Family Research Council

May 30, 2013 - Thursday

Bench-Pressed: Libs Try to Muscle onto Courts

If you don't like the court's decisions, change the people making them! That seems to be Barack Obama's philosophy, as he gets ready to pick one of the biggest fights of his presidency with Republicans. After simmering in the background for a few months, the issue of judicial nominations is about to boil over. Instead of working within the current system, the President is preparing his troops to tear down the old Senate rules and relax the process for confirming judges.

For the Obama administration, flooding the courts with activist liberals would be the single most effective way to accomplish the President's agenda. It would also give the White House's extreme ideology a more permanent grip on the courts, since most judges have infinitely longer terms than he does. As most experts predicted, his primary target is the D.C. Circuit Court of Appeals, considered by many the second most important bench in America (next to the U.S. Supreme Court). Unlike so many appellate courts, the D.C. Circuit is one of the more balanced benches in the country -- which is a good thing, since it hears a majority of the challenges to executive rules and regulations.

Of the court's 11 seats, three are vacant. But of the remaining eight, four are held by Republican-appointed judges and four by Democratic-appointed ones (the Senate just confirmed the fourth, Sri Srinivasian, last week). Those three empty seats might be concerning if the Court were one of the busier circuits in America. It isn't. This bench heard 108 appeals per judge last year, the Wall Street Journal points out -- four times less than the Second and Eleventh Circuits. And the workload is still "trending down." "Even if the court had only eight authorized judges, the docket would still be among the lightest in the country," write the WSJ editors.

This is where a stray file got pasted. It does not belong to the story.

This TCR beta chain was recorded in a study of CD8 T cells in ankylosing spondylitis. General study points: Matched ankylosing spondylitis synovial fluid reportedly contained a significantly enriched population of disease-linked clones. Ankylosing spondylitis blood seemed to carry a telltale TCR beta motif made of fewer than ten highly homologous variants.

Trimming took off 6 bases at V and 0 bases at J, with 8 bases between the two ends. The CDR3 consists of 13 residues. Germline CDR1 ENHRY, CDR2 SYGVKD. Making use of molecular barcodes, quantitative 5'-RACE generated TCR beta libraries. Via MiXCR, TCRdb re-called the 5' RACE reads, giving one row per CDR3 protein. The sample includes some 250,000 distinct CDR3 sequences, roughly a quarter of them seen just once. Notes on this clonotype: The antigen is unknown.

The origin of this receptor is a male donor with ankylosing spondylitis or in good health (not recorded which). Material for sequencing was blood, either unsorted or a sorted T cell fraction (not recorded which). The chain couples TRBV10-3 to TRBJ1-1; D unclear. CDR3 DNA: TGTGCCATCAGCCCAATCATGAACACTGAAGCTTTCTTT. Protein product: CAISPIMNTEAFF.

What's more, not one of those vacancies is considered a "judicial emergency," the term used by the Administrative Office of the U.S. Courts to describe benches that have waited years -- some as many as eight -- for replacements. Knowing that, Sen. Chuck Grassley (R-Iowa) is suggesting a compromise: moving the D.C. circuit seats to the benches that need them most.

That won't fly with this President, who is fixated on tipping the scales of the D.C. Circuit. And considering how its judges embarrassed him in January, most people aren't surprised. Remember, this is the court that unanimously struck down the President's "recess" appointments and scolded him for trying to sneak nominees past the Senate when it wasn't in recess. That stung, and now the sulking White House is setting out to pack the court with people more agreeable to its lawbreaking.